EU Advocate General Argues Against RWE and E.ON in Case About Nuclear Fuel Rod Tax – CJEU and Federal Constitutional Court Still Have to Decide

The fight of German nuclear power plant operators RWE and E.ON against the nuclear fuel rod tax suffered a setback. Yesterday, Advocate General Maciej Szpunar delivered an opinion for the Court of Justice of the European Union (CJEU) in which he said that the tax neither violated EU legislation on energy products including electricity nor on excise taxes. He also dismissed a violation of EU state aid law and the Euratom Treaty. CJEU is not bound by his opinion and still has to decide. Besides, legal action against the nuclear fuel rod tax is still pending at the Federal Constitutional Court in Karlsruhe. The multi-billion legal fight is therefore not over yet.

1. Background Information on Nuclear Fuel Rod Tax

The Nuclear Fuel Rod Tax Act (KernbrStG) has applied since 1 January 2011. A tax liability arises when plutonium and uranium fuel rods are installed in a nuclear reactor that serves commercial purposes for the first time, leading to a chain reactiontt.

The law was adopted in 2010 and formed part of the Conservative/Liberal Energy Concept 2010 with which the government extended the operating times of the 17 German nuclear power plants. Nuclear power was then intended to provide a bridging technology for a future renewable energy supply. In political reality, the fuel rod tax was meant to skim off additional profits for the nuclear power plant operators arising from the operating time extension.  However, as this “excess profit skimming” justification was legally doubtful from the start, the official legislative reasoning of the fuel rod tax did not mention the real reason of the fuel rod tax, but used a consumption tax reasoning instead.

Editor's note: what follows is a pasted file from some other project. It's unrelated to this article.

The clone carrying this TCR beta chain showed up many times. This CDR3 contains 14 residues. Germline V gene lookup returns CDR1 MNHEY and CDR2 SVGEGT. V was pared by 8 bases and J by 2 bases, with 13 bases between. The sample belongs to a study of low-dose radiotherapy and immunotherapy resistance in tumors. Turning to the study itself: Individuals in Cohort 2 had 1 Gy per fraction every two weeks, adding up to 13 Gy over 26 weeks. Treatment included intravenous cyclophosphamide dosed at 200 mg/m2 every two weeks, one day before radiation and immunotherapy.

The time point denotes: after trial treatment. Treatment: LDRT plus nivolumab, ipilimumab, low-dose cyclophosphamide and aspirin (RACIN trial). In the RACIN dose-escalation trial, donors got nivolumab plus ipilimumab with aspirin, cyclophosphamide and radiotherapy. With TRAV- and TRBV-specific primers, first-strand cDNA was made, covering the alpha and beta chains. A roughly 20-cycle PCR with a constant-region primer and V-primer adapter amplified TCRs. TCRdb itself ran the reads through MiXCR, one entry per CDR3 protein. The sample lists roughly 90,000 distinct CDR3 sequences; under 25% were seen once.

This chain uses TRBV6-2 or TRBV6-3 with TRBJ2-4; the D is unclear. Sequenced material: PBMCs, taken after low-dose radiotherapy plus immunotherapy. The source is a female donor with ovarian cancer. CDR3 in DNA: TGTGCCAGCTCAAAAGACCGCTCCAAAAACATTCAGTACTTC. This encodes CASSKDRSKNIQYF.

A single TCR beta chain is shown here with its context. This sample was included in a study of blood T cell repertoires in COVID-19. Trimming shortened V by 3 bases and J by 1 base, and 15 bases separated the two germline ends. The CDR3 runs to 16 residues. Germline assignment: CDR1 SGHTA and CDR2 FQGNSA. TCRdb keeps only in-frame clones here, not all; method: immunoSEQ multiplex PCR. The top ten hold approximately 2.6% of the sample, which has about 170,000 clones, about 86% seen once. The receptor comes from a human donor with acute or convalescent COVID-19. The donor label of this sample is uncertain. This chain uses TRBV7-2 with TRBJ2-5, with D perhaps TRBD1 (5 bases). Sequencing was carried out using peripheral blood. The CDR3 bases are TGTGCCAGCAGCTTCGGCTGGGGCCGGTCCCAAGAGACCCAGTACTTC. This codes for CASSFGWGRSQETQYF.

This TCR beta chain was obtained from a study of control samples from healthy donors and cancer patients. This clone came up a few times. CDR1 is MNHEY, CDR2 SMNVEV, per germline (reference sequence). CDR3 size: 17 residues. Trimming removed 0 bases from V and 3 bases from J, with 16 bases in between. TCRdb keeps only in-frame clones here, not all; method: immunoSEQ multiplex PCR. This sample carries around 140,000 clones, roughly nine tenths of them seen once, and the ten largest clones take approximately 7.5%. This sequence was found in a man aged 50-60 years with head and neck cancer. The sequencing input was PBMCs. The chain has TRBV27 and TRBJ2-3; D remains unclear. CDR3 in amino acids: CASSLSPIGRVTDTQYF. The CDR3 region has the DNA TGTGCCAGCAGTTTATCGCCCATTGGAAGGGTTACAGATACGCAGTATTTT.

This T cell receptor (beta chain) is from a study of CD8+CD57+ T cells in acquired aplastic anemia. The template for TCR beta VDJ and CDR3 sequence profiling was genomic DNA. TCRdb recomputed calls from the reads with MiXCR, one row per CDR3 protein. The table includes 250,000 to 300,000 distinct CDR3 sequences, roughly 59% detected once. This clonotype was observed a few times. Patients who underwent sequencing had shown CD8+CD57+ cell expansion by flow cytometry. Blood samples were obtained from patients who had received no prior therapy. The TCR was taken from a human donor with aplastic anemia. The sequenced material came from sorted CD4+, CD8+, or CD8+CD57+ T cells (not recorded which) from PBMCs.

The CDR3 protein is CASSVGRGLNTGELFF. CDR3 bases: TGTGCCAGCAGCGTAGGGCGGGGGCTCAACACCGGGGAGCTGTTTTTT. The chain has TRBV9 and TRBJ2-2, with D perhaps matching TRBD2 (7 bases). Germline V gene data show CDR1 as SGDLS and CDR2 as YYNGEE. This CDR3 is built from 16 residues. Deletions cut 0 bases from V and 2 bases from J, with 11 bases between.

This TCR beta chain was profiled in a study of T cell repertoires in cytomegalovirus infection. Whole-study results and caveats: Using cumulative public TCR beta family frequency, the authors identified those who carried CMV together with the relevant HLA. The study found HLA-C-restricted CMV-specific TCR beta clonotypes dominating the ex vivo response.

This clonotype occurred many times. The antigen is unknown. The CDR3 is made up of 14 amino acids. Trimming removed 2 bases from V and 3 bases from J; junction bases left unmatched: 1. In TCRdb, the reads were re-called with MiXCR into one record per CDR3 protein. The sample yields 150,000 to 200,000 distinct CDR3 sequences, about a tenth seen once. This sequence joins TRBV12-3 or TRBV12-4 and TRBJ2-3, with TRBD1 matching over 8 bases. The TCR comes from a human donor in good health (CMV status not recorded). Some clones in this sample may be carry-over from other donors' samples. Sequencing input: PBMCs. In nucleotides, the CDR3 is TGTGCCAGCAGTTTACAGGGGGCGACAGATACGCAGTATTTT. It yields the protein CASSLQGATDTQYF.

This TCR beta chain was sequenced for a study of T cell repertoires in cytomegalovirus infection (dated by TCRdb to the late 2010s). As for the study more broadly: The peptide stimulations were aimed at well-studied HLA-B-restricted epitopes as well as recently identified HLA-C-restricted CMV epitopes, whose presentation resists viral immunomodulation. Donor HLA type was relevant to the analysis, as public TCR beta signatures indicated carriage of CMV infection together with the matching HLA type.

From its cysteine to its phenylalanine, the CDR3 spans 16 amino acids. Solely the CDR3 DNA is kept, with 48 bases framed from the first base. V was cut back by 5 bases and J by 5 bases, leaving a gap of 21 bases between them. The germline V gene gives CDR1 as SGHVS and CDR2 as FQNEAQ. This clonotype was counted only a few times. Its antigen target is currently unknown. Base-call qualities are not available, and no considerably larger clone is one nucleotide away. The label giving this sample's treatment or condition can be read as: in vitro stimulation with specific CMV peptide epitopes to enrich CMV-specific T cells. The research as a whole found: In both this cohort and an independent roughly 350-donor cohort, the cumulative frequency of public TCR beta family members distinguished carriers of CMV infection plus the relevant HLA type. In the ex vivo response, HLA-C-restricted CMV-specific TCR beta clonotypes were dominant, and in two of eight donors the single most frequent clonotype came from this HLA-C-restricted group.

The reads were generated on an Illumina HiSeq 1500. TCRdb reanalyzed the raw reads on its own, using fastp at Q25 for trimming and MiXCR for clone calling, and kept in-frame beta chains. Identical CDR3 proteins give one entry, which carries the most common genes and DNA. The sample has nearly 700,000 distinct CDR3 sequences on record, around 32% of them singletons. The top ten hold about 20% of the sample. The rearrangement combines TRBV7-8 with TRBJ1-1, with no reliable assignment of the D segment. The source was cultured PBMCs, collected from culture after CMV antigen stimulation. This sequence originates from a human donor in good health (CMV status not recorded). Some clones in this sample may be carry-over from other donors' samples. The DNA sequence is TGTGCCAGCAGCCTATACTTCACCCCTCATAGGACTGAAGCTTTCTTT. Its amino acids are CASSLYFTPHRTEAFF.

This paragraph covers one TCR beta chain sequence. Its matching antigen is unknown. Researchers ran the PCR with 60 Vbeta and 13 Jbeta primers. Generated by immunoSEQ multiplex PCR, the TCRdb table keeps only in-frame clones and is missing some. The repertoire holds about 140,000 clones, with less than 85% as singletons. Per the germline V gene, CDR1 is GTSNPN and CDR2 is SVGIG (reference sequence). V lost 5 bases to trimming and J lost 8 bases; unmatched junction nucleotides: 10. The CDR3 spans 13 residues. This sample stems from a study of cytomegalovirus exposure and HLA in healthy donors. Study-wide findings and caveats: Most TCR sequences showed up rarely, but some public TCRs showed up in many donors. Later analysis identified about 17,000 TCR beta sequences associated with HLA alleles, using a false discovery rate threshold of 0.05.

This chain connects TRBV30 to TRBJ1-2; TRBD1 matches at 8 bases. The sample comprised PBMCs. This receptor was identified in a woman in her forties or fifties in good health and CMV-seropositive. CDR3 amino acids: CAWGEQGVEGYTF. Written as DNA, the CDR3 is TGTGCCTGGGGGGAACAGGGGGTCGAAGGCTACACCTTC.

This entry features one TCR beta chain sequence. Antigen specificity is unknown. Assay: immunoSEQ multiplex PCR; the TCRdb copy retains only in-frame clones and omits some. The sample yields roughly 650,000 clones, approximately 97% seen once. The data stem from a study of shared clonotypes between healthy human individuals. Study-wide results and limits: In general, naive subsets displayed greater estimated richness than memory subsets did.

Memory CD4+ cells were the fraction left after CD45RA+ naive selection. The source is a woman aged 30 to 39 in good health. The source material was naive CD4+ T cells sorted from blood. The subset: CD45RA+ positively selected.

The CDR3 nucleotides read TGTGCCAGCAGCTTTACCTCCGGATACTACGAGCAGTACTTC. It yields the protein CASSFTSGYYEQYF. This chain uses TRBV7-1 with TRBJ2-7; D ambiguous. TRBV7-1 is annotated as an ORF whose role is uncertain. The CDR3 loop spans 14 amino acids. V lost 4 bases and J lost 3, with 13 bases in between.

After the nuclear accident in Fukushima in March 2011 the government reversed its nuclear policy. It proposed comprehensive legislative changes, including a nuclear phase-out until 2022 and the immediate shut down of eight nuclear power plants. While the anticipated additional profits therefore fell away, the nuclear fuel rod tax was, however, not abolished. In 2010, before the shutdown of the eight oldest German nuclear plants, the government expected to collect EUR 2.3 billion per year between 2011 and 2016 from the nuclear fuel rod tax.

Various nuclear power plant operators filed tax declarations when exchanging nuclear fuel rods and simulantuously brought legal action.

2. Referral to Federal Constitutional Court and CJEU by Fiscal Court of Hamburg

The Fiscal Court of Hamburg expressed doubts regarding the constitutionality of KernBrStG, arguing it was not a consumption tax (despite being called so in Section 1 para. 1 sent. 2 KernBrStG) so that the German Federation did not have the competence to enact it. In September 2011 the Fiscal Court of Hamburg therefore granted preliminary relief. In a decision of 9 March 2012 the Federal Fiscal Court (BFH) reversed this decision. In main proceedings, however, the Fiscal Court of Hamburg adhered to its opinion and referred the case the Federal Constitutional Court (BVerfG).

In two other preliminary injunction proceedings against the KernbrStG, the Fiscal Court of Munich also had serious doubts as to the legality of the KernbrStG, while the Fiscal Court of Baden-Württemberg decided otherwise.